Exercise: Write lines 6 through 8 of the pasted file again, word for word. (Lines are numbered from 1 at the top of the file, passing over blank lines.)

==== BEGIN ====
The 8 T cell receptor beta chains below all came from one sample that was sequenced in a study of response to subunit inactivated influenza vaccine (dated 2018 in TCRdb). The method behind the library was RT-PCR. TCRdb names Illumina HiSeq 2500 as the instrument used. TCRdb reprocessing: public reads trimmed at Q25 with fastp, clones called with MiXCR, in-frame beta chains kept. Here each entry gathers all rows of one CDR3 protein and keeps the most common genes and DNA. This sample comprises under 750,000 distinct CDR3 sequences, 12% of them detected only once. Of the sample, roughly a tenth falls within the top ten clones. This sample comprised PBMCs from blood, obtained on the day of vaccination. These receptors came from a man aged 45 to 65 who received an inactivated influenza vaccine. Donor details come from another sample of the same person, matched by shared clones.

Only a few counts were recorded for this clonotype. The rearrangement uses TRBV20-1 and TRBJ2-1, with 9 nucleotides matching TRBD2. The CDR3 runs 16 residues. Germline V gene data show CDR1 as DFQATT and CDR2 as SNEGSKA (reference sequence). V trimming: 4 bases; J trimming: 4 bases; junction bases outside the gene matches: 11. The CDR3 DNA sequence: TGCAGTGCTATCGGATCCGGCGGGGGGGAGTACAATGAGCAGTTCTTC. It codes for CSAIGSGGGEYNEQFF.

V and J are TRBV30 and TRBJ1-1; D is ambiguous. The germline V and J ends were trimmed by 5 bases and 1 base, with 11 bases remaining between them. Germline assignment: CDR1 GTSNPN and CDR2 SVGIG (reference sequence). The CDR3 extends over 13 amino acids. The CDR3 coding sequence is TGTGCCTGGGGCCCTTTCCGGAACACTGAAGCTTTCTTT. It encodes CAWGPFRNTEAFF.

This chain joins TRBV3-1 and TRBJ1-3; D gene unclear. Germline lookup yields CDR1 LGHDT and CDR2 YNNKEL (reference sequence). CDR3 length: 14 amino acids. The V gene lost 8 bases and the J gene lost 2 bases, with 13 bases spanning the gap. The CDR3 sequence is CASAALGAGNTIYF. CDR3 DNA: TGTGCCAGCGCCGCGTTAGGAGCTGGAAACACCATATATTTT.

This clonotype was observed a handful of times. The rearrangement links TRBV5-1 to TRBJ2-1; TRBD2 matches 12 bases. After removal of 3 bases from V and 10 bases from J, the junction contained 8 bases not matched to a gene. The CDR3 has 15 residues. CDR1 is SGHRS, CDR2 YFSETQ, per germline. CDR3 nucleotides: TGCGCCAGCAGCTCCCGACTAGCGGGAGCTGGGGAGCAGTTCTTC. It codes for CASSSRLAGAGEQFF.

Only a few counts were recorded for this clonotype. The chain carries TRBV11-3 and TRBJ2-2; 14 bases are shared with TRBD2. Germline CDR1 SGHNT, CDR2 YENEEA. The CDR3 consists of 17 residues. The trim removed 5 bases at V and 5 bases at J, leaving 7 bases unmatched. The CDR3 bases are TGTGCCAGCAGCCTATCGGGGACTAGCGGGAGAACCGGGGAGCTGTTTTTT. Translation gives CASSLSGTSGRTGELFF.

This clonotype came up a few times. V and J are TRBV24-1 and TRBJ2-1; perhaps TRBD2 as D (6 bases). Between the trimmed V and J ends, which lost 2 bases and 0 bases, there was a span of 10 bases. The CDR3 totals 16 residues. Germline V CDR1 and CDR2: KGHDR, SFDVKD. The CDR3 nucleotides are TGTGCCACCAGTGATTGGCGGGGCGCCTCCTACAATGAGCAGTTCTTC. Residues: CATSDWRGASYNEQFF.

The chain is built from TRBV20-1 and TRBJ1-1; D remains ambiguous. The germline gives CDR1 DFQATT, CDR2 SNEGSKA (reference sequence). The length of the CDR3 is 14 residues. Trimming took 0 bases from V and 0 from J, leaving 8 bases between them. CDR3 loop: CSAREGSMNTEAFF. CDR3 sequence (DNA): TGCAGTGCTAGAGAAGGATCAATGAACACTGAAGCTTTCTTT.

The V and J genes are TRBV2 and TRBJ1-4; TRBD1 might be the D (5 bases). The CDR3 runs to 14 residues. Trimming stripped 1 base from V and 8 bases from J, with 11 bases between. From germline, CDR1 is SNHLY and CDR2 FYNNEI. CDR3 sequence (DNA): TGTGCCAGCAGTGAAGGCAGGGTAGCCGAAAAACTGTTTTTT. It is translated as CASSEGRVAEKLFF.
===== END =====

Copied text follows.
Only a few counts were recorded for this clonotype. The chain carries TRBV11-3 and TRBJ2-2; 14 bases are shared with TRBD2. Germline CDR1 SGHNT, CDR2 YENEEA. The CDR3 consists of 17 residues. The trim removed 5 bases at V and 5 bases at J, leaving 7 bases unmatched. The CDR3 bases are TGTGCCAGCAGCCTATCGGGGACTAGCGGGAGAACCGGGGAGCTGTTTTTT. Translation gives CASSLSGTSGRTGELFF.

This clonotype came up a few times. V and J are TRBV24-1 and TRBJ2-1; perhaps TRBD2 as D (6 bases). Between the trimmed V and J ends, which lost 2 bases and 0 bases, there was a span of 10 bases. The CDR3 totals 16 residues. Germline V CDR1 and CDR2: KGHDR, SFDVKD. The CDR3 nucleotides are TGTGCCACCAGTGATTGGCGGGGCGCCTCCTACAATGAGCAGTTCTTC. Residues: CATSDWRGASYNEQFF.

The chain is built from TRBV20-1 and TRBJ1-1; D remains ambiguous. The germline gives CDR1 DFQATT, CDR2 SNEGSKA (reference sequence). The length of the CDR3 is 14 residues. Trimming took 0 bases from V and 0 from J, leaving 8 bases between them. CDR3 loop: CSAREGSMNTEAFF. CDR3 sequence (DNA): TGCAGTGCTAGAGAAGGATCAATGAACACTGAAGCTTTCTTT.